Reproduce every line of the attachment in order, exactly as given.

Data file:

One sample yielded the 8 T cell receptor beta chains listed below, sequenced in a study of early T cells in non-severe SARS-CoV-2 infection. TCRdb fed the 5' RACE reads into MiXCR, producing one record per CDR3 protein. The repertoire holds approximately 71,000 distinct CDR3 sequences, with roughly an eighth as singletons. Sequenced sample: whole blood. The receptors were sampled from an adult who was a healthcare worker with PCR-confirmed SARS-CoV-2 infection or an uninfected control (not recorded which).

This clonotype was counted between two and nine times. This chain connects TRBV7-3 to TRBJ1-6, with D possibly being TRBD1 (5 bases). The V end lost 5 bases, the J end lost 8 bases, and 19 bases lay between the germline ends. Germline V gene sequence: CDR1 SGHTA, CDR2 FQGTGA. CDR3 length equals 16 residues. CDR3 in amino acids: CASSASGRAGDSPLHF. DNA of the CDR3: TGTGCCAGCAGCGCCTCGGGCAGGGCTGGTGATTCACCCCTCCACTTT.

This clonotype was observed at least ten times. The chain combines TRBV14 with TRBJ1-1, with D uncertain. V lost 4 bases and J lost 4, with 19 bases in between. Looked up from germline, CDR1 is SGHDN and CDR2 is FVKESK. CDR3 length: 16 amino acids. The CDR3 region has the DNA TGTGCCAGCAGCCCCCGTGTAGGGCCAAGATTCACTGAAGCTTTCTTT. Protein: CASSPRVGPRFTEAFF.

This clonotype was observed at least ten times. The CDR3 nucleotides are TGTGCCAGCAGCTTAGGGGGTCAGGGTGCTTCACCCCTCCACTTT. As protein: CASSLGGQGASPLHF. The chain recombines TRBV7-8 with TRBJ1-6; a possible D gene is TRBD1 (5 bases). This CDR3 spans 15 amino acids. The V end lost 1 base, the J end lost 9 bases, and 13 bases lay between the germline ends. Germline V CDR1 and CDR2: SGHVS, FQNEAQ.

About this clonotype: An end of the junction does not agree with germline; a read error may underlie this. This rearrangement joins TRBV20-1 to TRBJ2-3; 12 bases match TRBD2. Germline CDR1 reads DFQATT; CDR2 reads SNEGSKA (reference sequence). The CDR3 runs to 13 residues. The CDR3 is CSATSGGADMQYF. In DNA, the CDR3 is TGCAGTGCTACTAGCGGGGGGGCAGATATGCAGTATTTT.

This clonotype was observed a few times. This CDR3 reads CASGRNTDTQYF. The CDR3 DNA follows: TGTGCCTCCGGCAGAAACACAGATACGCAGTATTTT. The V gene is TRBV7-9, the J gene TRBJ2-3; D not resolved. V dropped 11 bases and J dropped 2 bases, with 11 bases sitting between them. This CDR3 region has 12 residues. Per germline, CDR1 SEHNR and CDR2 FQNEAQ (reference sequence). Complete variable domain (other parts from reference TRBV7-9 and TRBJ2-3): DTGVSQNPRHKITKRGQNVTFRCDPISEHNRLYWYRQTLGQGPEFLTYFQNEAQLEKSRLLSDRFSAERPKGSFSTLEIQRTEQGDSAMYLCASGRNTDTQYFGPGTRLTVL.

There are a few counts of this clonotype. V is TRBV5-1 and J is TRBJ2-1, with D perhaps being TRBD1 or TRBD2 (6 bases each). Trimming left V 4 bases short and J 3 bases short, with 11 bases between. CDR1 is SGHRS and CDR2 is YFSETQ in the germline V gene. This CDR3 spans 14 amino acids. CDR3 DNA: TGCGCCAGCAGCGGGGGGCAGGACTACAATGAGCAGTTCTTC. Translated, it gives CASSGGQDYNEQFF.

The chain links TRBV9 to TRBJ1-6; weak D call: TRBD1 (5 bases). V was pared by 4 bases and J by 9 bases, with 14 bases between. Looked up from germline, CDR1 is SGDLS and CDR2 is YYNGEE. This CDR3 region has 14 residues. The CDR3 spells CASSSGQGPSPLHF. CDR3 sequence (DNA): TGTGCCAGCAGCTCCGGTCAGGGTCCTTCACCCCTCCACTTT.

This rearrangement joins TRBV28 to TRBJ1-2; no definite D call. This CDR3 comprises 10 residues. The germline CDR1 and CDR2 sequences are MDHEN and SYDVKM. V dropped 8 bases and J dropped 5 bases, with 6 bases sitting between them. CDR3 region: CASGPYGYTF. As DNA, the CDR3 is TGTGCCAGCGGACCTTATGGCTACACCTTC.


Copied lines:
One sample yielded the 8 T cell receptor beta chains listed below, sequenced in a study of early T cells in non-severe SARS-CoV-2 infection. TCRdb fed the 5' RACE reads into MiXCR, producing one record per CDR3 protein. The repertoire holds approximately 71,000 distinct CDR3 sequences, with roughly an eighth as singletons. Sequenced sample: whole blood. The receptors were sampled from an adult who was a healthcare worker with PCR-confirmed SARS-CoV-2 infection or an uninfected control (not recorded which).

This clonotype was counted between two and nine times. This chain connects TRBV7-3 to TRBJ1-6, with D possibly being TRBD1 (5 bases). The V end lost 5 bases, the J end lost 8 bases, and 19 bases lay between the germline ends. Germline V gene sequence: CDR1 SGHTA, CDR2 FQGTGA. CDR3 length equals 16 residues. CDR3 in amino acids: CASSASGRAGDSPLHF. DNA of the CDR3: TGTGCCAGCAGCGCCTCGGGCAGGGCTGGTGATTCACCCCTCCACTTT.

This clonotype was observed at least ten times. The chain combines TRBV14 with TRBJ1-1, with D uncertain. V lost 4 bases and J lost 4, with 19 bases in between. Looked up from germline, CDR1 is SGHDN and CDR2 is FVKESK. CDR3 length: 16 amino acids. The CDR3 region has the DNA TGTGCCAGCAGCCCCCGTGTAGGGCCAAGATTCACTGAAGCTTTCTTT. Protein: CASSPRVGPRFTEAFF.

This clonotype was observed at least ten times. The CDR3 nucleotides are TGTGCCAGCAGCTTAGGGGGTCAGGGTGCTTCACCCCTCCACTTT. As protein: CASSLGGQGASPLHF. The chain recombines TRBV7-8 with TRBJ1-6; a possible D gene is TRBD1 (5 bases). This CDR3 spans 15 amino acids. The V end lost 1 base, the J end lost 9 bases, and 13 bases lay between the germline ends. Germline V CDR1 and CDR2: SGHVS, FQNEAQ.

About this clonotype: An end of the junction does not agree with germline; a read error may underlie this. This rearrangement joins TRBV20-1 to TRBJ2-3; 12 bases match TRBD2. Germline CDR1 reads DFQATT; CDR2 reads SNEGSKA (reference sequence). The CDR3 runs to 13 residues. The CDR3 is CSATSGGADMQYF. In DNA, the CDR3 is TGCAGTGCTACTAGCGGGGGGGCAGATATGCAGTATTTT.

This clonotype was observed a few times. This CDR3 reads CASGRNTDTQYF. The CDR3 DNA follows: TGTGCCTCCGGCAGAAACACAGATACGCAGTATTTT. The V gene is TRBV7-9, the J gene TRBJ2-3; D not resolved. V dropped 11 bases and J dropped 2 bases, with 11 bases sitting between them. This CDR3 region has 12 residues. Per germline, CDR1 SEHNR and CDR2 FQNEAQ (reference sequence). Complete variable domain (other parts from reference TRBV7-9 and TRBJ2-3): DTGVSQNPRHKITKRGQNVTFRCDPISEHNRLYWYRQTLGQGPEFLTYFQNEAQLEKSRLLSDRFSAERPKGSFSTLEIQRTEQGDSAMYLCASGRNTDTQYFGPGTRLTVL.

There are a few counts of this clonotype. V is TRBV5-1 and J is TRBJ2-1, with D perhaps being TRBD1 or TRBD2 (6 bases each). Trimming left V 4 bases short and J 3 bases short, with 11 bases between. CDR1 is SGHRS and CDR2 is YFSETQ in the germline V gene. This CDR3 spans 14 amino acids. CDR3 DNA: TGCGCCAGCAGCGGGGGGCAGGACTACAATGAGCAGTTCTTC. Translated, it gives CASSGGQDYNEQFF.

The chain links TRBV9 to TRBJ1-6; weak D call: TRBD1 (5 bases). V was pared by 4 bases and J by 9 bases, with 14 bases between. Looked up from germline, CDR1 is SGDLS and CDR2 is YYNGEE. This CDR3 region has 14 residues. The CDR3 spells CASSSGQGPSPLHF. CDR3 sequence (DNA): TGTGCCAGCAGCTCCGGTCAGGGTCCTTCACCCCTCCACTTT.

This rearrangement joins TRBV28 to TRBJ1-2; no definite D call. This CDR3 comprises 10 residues. The germline CDR1 and CDR2 sequences are MDHEN and SYDVKM. V dropped 8 bases and J dropped 5 bases, with 6 bases sitting between them. CDR3 region: CASGPYGYTF. As DNA, the CDR3 is TGTGCCAGCGGACCTTATGGCTACACCTTC.